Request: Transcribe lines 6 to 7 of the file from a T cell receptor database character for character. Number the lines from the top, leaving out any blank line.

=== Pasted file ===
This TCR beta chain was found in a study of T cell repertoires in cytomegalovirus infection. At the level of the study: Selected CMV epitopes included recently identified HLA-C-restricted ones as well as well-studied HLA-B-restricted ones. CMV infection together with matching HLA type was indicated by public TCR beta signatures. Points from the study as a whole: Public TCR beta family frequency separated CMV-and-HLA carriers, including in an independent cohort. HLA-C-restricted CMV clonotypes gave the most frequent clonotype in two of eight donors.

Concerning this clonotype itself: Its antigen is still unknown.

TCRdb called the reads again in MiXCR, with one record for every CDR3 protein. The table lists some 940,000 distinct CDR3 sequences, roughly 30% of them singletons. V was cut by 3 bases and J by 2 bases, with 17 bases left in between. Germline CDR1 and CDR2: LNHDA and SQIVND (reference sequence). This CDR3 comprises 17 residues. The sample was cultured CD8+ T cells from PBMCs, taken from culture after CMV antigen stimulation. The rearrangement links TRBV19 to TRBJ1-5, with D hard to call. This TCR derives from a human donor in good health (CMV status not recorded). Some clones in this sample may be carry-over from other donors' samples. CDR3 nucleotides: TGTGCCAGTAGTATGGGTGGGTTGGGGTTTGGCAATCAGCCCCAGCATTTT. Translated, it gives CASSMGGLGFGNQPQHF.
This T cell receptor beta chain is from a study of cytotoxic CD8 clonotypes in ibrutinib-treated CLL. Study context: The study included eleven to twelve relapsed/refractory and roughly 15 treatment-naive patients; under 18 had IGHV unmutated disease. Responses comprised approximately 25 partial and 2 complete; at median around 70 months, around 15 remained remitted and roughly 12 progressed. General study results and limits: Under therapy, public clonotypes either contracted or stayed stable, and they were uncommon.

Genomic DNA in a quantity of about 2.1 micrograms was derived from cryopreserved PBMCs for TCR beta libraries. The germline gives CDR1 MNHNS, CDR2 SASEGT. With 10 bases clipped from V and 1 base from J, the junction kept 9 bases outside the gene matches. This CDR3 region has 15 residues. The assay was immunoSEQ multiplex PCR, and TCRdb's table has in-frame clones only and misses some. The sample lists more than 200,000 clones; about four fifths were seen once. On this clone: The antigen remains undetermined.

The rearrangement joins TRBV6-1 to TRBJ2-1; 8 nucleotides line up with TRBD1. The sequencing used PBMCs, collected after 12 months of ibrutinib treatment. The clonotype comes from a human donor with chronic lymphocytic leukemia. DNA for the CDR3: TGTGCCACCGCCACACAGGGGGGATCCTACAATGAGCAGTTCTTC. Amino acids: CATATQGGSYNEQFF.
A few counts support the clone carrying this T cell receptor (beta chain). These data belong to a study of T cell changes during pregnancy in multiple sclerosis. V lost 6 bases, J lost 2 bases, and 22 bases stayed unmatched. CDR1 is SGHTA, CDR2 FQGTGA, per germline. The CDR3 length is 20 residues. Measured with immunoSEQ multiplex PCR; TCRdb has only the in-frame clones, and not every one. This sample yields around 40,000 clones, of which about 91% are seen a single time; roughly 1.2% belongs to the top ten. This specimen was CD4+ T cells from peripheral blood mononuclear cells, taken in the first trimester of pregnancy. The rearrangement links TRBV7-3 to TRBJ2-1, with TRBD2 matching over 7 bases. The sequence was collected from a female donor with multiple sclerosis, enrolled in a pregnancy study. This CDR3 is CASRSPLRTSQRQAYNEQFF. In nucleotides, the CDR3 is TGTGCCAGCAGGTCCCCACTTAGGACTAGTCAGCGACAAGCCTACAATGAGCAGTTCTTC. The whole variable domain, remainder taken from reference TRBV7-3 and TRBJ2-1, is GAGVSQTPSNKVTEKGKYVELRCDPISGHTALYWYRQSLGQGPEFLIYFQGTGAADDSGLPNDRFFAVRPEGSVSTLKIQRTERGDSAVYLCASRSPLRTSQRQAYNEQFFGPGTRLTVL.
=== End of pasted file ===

The rearrangement joins TRBV6-1 to TRBJ2-1; 8 nucleotides line up with TRBD1. The sequencing used PBMCs, collected after 12 months of ibrutinib treatment. The clonotype comes from a human donor with chronic lymphocytic leukemia. DNA for the CDR3: TGTGCCACCGCCACACAGGGGGGATCCTACAATGAGCAGTTCTTC. Amino acids: CATATQGGSYNEQFF.
A few counts support the clone carrying this T cell receptor (beta chain). These data belong to a study of T cell changes during pregnancy in multiple sclerosis. V lost 6 bases, J lost 2 bases, and 22 bases stayed unmatched. CDR1 is SGHTA, CDR2 FQGTGA, per germline. The CDR3 length is 20 residues. Measured with immunoSEQ multiplex PCR; TCRdb has only the in-frame clones, and not every one. This sample yields around 40,000 clones, of which about 91% are seen a single time; roughly 1.2% belongs to the top ten. This specimen was CD4+ T cells from peripheral blood mononuclear cells, taken in the first trimester of pregnancy. The rearrangement links TRBV7-3 to TRBJ2-1, with TRBD2 matching over 7 bases. The sequence was collected from a female donor with multiple sclerosis, enrolled in a pregnancy study. This CDR3 is CASRSPLRTSQRQAYNEQFF. In nucleotides, the CDR3 is TGTGCCAGCAGGTCCCCACTTAGGACTAGTCAGCGACAAGCCTACAATGAGCAGTTCTTC. The whole variable domain, remainder taken from reference TRBV7-3 and TRBJ2-1, is GAGVSQTPSNKVTEKGKYVELRCDPISGHTALYWYRQSLGQGPEFLIYFQGTGAADDSGLPNDRFFAVRPEGSVSTLKIQRTERGDSAVYLCASRSPLRTSQRQAYNEQFFGPGTRLTVL.